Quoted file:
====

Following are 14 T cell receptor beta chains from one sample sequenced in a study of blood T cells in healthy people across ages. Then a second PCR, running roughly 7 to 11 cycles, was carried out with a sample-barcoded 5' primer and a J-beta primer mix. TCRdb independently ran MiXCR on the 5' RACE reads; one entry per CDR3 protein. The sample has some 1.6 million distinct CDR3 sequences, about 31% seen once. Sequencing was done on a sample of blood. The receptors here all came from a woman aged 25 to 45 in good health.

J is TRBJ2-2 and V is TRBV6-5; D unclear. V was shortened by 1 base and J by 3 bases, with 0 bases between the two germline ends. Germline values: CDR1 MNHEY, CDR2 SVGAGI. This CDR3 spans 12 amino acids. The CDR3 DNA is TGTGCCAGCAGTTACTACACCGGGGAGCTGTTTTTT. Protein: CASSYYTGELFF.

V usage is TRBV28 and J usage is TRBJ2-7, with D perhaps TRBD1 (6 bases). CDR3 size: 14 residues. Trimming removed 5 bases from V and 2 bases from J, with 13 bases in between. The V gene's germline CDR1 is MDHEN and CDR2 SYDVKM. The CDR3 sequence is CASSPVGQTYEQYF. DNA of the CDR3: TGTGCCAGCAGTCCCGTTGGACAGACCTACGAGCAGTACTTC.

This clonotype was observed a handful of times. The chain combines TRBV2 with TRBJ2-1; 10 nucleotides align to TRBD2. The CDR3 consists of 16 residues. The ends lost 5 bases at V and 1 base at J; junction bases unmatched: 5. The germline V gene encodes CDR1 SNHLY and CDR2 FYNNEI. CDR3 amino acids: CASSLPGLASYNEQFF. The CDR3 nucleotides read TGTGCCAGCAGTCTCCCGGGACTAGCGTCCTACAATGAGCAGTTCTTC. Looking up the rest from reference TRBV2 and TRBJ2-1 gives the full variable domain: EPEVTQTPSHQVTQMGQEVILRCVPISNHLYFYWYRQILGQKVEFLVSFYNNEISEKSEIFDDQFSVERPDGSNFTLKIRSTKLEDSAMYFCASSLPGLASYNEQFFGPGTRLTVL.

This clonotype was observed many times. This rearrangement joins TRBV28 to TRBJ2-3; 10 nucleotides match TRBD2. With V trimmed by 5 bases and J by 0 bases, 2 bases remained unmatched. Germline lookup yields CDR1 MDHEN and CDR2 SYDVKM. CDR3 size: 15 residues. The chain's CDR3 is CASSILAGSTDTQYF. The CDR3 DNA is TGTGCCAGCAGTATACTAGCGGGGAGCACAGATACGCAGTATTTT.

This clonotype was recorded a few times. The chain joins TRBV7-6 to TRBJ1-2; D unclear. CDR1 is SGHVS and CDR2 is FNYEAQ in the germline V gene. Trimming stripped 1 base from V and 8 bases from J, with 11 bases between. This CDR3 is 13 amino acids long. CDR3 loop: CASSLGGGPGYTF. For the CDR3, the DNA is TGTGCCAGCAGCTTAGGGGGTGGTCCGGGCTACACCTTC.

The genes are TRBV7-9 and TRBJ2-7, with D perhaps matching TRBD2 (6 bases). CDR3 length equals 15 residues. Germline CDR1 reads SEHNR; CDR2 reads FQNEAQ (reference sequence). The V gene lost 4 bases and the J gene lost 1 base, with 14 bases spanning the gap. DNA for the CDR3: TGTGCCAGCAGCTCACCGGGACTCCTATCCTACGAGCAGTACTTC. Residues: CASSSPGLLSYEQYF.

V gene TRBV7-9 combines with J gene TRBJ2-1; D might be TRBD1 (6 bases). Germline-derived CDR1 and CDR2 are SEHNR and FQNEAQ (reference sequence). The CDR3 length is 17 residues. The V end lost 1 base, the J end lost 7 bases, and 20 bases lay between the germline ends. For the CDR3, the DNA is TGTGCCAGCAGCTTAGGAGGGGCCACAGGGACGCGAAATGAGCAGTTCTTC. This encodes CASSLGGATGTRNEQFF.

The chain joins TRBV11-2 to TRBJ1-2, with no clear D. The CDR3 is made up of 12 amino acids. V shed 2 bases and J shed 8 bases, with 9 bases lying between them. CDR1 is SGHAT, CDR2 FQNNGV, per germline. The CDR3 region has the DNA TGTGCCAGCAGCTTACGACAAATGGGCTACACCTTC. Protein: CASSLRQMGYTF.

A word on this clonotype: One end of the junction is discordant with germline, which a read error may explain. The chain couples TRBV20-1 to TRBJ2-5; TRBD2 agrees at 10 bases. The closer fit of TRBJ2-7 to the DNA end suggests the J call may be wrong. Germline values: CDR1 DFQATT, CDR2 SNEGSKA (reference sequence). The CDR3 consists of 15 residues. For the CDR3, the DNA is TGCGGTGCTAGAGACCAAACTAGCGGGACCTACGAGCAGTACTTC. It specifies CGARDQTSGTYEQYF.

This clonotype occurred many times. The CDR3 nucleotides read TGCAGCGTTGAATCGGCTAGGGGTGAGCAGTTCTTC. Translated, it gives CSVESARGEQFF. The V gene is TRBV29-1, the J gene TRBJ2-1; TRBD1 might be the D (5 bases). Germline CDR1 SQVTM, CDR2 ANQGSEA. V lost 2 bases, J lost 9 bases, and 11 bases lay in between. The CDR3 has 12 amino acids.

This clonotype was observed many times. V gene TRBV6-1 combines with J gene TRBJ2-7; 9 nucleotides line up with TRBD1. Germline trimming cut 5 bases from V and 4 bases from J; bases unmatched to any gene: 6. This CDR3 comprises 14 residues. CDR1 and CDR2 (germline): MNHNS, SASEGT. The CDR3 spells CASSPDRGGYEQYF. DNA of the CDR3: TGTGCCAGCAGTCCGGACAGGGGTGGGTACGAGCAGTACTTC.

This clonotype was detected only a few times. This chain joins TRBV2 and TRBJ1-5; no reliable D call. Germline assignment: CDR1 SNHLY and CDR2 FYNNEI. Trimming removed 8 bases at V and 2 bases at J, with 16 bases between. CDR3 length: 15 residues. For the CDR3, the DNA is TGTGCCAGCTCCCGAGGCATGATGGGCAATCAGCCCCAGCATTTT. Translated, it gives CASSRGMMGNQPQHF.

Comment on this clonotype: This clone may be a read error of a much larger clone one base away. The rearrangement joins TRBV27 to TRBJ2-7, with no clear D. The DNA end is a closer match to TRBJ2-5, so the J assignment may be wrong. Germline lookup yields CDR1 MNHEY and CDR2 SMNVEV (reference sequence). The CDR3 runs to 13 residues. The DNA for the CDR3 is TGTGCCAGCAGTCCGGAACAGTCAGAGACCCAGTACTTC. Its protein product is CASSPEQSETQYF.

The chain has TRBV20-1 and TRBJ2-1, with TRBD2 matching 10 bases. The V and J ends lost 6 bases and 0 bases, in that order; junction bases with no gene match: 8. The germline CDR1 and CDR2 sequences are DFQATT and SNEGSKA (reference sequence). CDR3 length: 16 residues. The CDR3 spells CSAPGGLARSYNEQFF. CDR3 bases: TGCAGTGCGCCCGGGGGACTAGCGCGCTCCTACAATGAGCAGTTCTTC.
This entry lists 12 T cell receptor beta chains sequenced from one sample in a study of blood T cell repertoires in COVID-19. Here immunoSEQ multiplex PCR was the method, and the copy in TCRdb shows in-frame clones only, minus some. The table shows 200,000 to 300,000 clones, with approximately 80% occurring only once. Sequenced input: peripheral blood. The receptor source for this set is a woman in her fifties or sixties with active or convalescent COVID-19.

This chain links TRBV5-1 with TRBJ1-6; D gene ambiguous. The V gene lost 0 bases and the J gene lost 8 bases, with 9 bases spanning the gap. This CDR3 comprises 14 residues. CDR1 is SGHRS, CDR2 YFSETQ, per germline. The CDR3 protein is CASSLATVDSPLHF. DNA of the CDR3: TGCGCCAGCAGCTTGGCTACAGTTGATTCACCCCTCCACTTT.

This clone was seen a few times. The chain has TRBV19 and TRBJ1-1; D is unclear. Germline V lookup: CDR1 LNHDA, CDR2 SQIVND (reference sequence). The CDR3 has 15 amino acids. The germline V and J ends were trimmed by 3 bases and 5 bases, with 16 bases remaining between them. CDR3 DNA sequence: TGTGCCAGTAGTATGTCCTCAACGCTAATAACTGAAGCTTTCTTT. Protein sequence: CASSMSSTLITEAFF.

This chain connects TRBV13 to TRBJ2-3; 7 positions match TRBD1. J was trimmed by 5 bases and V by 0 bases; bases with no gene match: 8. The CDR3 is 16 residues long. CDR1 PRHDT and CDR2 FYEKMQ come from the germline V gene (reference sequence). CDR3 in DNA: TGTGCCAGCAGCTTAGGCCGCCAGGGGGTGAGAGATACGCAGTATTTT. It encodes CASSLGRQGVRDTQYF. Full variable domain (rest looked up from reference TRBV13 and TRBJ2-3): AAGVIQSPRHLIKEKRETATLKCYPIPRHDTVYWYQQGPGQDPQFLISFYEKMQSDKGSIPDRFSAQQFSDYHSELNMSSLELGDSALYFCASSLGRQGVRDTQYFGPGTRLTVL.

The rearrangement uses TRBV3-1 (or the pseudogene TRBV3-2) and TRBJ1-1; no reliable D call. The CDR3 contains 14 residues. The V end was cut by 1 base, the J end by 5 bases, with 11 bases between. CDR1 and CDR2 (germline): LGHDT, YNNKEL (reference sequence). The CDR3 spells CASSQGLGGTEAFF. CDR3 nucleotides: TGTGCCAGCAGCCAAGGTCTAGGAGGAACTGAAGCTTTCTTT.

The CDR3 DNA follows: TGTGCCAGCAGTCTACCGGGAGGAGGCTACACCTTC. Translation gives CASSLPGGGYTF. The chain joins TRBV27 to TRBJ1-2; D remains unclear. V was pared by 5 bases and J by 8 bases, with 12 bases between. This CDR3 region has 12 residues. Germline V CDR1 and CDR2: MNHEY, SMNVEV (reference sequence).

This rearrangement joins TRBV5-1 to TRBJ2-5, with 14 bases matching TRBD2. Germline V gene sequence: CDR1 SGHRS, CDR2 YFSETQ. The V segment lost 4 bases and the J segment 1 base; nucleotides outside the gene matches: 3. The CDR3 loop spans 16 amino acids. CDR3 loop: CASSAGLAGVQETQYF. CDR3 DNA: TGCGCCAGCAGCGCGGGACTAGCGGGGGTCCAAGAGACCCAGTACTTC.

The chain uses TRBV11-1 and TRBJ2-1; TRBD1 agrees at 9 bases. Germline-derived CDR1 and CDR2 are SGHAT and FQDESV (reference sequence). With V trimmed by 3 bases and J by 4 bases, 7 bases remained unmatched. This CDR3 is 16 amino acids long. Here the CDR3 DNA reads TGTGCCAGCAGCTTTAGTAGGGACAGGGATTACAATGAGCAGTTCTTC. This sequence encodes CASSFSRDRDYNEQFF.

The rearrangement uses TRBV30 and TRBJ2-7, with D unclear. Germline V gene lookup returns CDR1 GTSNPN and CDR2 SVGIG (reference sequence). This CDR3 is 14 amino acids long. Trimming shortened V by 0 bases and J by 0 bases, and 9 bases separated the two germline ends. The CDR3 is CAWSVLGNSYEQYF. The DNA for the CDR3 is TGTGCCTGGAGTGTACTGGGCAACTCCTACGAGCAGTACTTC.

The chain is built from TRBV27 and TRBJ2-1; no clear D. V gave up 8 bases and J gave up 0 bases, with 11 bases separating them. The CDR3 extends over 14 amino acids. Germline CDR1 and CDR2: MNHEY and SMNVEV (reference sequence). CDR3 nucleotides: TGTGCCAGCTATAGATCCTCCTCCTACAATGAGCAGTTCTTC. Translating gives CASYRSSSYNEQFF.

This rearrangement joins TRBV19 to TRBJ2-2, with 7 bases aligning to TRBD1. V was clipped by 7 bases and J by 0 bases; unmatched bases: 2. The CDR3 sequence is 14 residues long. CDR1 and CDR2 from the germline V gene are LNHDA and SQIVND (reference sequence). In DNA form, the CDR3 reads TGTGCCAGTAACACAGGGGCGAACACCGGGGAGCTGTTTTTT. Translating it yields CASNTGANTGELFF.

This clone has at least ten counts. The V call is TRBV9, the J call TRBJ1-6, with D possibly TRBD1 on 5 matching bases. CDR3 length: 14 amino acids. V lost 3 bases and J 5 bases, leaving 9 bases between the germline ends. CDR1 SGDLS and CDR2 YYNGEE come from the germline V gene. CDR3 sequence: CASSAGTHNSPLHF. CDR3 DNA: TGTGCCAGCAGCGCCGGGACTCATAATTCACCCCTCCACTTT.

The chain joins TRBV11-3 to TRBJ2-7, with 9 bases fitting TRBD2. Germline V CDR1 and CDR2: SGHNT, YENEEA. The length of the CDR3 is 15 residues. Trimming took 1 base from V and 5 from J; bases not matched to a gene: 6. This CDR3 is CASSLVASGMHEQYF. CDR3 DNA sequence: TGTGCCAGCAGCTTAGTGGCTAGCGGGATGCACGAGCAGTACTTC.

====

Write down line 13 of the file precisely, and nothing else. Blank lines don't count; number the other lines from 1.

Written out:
This clonotype was detected only a few times. This chain joins TRBV2 and TRBJ1-5; no reliable D call. Germline assignment: CDR1 SNHLY and CDR2 FYNNEI. Trimming removed 8 bases at V and 2 bases at J, with 16 bases between. CDR3 length: 15 residues. For the CDR3, the DNA is TGTGCCAGCTCCCGAGGCATGATGGGCAATCAGCCCCAGCATTTT. Translated, it gives CASSRGMMGNQPQHF.